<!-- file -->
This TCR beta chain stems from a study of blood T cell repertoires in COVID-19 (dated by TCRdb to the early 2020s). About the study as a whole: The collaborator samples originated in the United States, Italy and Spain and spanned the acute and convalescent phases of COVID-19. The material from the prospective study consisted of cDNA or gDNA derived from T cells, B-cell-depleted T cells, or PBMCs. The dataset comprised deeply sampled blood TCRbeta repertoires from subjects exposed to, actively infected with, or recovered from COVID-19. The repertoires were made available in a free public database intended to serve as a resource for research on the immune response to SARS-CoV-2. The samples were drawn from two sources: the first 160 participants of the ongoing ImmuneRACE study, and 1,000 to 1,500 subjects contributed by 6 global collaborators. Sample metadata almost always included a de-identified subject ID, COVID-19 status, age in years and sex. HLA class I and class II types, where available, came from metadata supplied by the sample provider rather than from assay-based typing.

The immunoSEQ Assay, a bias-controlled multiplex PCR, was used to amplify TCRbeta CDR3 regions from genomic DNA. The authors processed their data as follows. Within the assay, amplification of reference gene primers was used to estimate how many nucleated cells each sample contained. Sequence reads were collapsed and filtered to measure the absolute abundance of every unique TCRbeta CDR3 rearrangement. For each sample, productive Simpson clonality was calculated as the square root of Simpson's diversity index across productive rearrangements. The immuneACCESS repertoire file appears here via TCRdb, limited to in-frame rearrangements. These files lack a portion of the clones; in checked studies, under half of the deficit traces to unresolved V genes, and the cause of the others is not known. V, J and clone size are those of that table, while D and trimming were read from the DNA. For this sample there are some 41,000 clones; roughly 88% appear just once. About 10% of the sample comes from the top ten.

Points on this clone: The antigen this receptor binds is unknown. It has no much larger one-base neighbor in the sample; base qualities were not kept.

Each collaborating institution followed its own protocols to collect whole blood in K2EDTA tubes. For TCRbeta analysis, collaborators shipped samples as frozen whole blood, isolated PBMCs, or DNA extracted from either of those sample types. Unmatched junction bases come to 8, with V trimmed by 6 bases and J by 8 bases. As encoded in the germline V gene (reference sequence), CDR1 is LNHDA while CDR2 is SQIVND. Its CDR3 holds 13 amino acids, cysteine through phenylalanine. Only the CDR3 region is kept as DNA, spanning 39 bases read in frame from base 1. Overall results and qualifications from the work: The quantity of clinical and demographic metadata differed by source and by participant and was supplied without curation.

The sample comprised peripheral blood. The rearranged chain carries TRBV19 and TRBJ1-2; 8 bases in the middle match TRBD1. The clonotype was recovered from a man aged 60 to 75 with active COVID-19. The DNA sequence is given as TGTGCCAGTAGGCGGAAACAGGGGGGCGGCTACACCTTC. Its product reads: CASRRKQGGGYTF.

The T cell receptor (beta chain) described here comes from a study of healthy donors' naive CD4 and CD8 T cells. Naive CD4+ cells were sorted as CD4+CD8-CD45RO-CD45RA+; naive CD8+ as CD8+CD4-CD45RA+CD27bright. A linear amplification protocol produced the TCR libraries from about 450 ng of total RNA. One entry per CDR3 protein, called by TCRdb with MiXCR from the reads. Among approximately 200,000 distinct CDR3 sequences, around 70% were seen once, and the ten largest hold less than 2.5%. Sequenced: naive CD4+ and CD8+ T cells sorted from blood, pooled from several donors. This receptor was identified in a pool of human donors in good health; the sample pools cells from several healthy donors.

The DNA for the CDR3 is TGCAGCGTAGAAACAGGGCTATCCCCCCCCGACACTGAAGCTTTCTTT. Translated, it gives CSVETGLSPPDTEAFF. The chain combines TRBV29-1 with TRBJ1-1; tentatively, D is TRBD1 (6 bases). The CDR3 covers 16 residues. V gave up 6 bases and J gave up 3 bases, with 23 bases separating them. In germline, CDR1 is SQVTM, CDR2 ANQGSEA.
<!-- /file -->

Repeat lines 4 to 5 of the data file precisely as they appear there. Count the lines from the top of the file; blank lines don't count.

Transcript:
Each collaborating institution followed its own protocols to collect whole blood in K2EDTA tubes. For TCRbeta analysis, collaborators shipped samples as frozen whole blood, isolated PBMCs, or DNA extracted from either of those sample types. Unmatched junction bases come to 8, with V trimmed by 6 bases and J by 8 bases. As encoded in the germline V gene (reference sequence), CDR1 is LNHDA while CDR2 is SQIVND. Its CDR3 holds 13 amino acids, cysteine through phenylalanine. Only the CDR3 region is kept as DNA, spanning 39 bases read in frame from base 1. Overall results and qualifications from the work: The quantity of clinical and demographic metadata differed by source and by participant and was supplied without curation.

The sample comprised peripheral blood. The rearranged chain carries TRBV19 and TRBJ1-2; 8 bases in the middle match TRBD1. The clonotype was recovered from a man aged 60 to 75 with active COVID-19. The DNA sequence is given as TGTGCCAGTAGGCGGAAACAGGGGGGCGGCTACACCTTC. Its product reads: CASRRKQGGGYTF.